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CEA-Retired on the Frontlines of Victory

Many members of the CEA-Retired spent another election season advocating for school board and city council candidates recommended by local units and the CEA. Races were contentious in many places this year due to the increased interest and involvement from various fringe organizations, who supported candidates who ran on divisive issues rather than issues that benefit Colorado students. Despite the many challenges, when we fight, we win!

In the Denver Public Schools Board election, CEA-R member Margaret Bobb spent time volunteering her support for the four candidates recommended by the Denver Classroom Teachers Association. Her hard work, along with many others, paid off and all four were elected. In Aurora and Cherry Creek, we saw the same positive outcomes. Their school boards will be represented by majority pro-public education directors. CARE members Eliza Hamrick and Marilyn Kemp canvassed tirelessly to bring their candidates to the finish line.

JCEA-Retired members pitched in in Jeffco to help Jefferson County Education Association’s recommended candidates win. Lorraine Bowen, Karen Coleman, Julie Friedemann, Dale Gatz, Andrea Luethge, Diana Bliss and Kris Kraft completed a wide variety of activities from phone banking, canvassing, and postcard writing to sponsoring fundraisers and donating money. Jefferson County has not forgotten what happens to a school board when the right people are not elected. BVEA-R supported the Boulder Valley Education Association’s recommended candidates by writing post cards.

Even though retired members worked hard in Greeley and Adams 12, the outcome was not so good. They will be faced with challenging school boards for the next few years. Despite the setbacks, we do not give up. We fight back and we fight back harder. Fighting for public education is what our organization is all about and it will be a fight for the foreseeable future. Those of us who spent years in schools know this, and even though we are no longer in the classrooms we will continue to fight for our friends who are still doing what is best for every child every day.

Lori Goldsein is a retired special education teacher and president of CEA-Retired.

How will you fill your bucket when you retire?

Often when an educator approaches retirement, they contemplate what they will do with the rest of their lives. How will they fill their buckets? Will they continue to advocate for public education? Will they still have a desire to interact with children?

When I approached retirement, I was given a great deal of advice from those who had retired before me. “Don’t worry about what you will do when you retire, it will find you.” Sure enough, it did, and I am just as busy in the world of public education as I was while I was collecting a paycheck. The difference is that it is on my terms. I get to get involved when I want and the way I want. So what have been the options? What options might you consider when you retire?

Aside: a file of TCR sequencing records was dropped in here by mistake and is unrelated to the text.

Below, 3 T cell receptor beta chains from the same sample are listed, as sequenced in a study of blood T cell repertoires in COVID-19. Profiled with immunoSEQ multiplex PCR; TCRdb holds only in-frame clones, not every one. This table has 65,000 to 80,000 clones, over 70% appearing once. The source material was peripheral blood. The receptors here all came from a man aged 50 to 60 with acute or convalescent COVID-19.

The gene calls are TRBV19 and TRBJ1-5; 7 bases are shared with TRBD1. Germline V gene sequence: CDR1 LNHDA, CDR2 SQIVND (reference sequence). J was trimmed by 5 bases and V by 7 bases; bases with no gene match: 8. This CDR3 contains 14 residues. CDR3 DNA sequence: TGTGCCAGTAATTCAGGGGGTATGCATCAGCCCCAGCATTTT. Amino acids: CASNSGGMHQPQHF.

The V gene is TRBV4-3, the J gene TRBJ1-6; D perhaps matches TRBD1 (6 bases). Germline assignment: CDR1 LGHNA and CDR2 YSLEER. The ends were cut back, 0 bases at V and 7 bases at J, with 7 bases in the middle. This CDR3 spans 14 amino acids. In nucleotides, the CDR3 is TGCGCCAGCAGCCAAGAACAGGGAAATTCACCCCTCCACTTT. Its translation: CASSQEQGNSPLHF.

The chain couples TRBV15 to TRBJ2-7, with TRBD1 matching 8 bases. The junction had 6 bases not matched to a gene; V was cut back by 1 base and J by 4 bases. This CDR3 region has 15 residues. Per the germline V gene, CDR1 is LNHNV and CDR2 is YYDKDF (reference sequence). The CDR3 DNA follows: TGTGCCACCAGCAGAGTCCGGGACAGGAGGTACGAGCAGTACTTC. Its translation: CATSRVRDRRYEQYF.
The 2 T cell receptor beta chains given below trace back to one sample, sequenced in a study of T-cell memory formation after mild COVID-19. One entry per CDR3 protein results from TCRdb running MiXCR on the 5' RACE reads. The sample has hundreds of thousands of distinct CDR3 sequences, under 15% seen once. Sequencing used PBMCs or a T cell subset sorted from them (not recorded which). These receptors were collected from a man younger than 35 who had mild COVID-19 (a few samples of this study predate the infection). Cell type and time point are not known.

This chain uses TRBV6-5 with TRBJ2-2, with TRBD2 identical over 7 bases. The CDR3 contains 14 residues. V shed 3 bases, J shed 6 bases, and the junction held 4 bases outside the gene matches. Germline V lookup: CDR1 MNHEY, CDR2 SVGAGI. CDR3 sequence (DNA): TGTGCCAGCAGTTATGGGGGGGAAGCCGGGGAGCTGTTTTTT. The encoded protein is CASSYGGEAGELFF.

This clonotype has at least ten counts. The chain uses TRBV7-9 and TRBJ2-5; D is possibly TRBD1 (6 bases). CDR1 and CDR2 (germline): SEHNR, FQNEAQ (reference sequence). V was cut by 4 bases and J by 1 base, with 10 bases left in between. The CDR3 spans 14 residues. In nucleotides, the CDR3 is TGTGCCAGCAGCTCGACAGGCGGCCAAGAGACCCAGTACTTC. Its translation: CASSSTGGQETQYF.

The first thing I did was join CEA Retired. It’s a one-time thing, less than a year’s dues for an active teacher. It keeps my member benefits intact and opens up many opportunities to stay connected. If you are fortunate to associate with a retired local, your dance card is set.

I like to take opportunities to give back to the profession. I like to do things that advocate for teachers in the classroom, help teachers in the classroom, and join teachers in the classroom for various organizing activities. I enjoy going to the capitol and lobbying for the profession. What better person to do that than a retired educator?

Pre-COVID, and hopefully next year, I regularly give of my time to go into a classroom on a regular basis to help small groups or individual students in their learning. The students I work with enjoy the lady with the white hair coming in every week to work with them. Many of my fellow CEA Retired friends visit the same school. We add a community feel to the culture.

And then there are the state-wide rallies; whether it is protesting a visit from the former Secretary of Education or rallying together for better pay for educators, I’m happy to put on a red shirt and join the masses. I join my non-retired friends and former colleagues and flock downtown.

I may be off the payroll, but education will always be in my blood. As a CEA Retired member, it’s nice to have a group of people that feel the same way I do, in a professional manner. It fills my pro-public education bucket and keeps me young. I hope you will consider joining us when you retire. In case you didn’t know, you can join when you are 45 and pay in four easy installments. Then it is done, you are a member for life.

Needless to say, I still leave time for a round of golf or a day on the slopes during the week, other perks of being retired. Those fill my bucket too.

Lori Goldsein is a retired special education teacher and president of CEA-Retired.